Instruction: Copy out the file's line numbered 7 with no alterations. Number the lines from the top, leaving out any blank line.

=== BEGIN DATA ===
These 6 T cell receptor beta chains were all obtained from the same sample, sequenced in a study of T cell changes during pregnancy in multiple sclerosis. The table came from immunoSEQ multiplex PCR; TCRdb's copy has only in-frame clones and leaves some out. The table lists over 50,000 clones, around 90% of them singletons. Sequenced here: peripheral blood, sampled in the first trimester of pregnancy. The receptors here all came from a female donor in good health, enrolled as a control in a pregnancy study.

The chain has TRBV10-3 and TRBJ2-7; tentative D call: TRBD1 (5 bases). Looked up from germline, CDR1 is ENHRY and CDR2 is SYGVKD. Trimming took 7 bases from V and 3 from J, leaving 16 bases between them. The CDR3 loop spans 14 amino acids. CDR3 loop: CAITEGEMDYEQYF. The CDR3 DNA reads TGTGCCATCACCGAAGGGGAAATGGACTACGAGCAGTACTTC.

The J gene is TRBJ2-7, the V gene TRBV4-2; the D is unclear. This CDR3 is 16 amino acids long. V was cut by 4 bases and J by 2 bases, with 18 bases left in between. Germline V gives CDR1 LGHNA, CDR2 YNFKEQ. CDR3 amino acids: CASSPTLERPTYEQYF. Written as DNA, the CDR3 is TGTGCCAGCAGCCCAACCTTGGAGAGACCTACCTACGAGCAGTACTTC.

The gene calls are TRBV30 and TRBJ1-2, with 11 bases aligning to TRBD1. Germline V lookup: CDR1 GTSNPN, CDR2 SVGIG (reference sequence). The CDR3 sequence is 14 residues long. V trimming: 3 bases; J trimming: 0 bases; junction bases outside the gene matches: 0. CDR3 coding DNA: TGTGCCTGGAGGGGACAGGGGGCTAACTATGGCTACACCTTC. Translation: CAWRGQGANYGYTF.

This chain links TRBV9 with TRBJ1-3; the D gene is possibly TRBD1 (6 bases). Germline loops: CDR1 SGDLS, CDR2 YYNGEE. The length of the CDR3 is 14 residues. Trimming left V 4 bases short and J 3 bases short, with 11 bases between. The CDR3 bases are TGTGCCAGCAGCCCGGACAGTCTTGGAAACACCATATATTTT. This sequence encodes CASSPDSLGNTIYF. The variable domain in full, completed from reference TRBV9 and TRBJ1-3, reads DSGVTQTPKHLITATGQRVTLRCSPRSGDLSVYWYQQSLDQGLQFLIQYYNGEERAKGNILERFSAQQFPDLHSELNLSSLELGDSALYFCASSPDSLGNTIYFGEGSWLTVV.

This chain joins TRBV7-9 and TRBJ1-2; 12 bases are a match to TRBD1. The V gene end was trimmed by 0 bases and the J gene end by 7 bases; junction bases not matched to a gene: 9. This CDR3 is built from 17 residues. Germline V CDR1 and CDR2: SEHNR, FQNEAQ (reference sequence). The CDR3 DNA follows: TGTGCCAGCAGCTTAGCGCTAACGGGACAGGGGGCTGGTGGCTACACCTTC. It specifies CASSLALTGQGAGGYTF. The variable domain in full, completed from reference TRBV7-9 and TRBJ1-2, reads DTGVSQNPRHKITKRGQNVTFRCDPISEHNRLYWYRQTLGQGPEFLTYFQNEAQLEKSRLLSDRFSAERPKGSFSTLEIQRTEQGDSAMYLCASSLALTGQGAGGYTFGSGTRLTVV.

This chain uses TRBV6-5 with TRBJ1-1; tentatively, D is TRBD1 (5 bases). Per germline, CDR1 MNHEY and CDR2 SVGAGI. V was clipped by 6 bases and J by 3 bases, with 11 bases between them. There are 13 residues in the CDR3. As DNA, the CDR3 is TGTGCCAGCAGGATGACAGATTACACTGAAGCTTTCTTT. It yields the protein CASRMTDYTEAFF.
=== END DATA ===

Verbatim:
This chain uses TRBV6-5 with TRBJ1-1; tentatively, D is TRBD1 (5 bases). Per germline, CDR1 MNHEY and CDR2 SVGAGI. V was clipped by 6 bases and J by 3 bases, with 11 bases between them. There are 13 residues in the CDR3. As DNA, the CDR3 is TGTGCCAGCAGGATGACAGATTACACTGAAGCTTTCTTT. It yields the protein CASRMTDYTEAFF.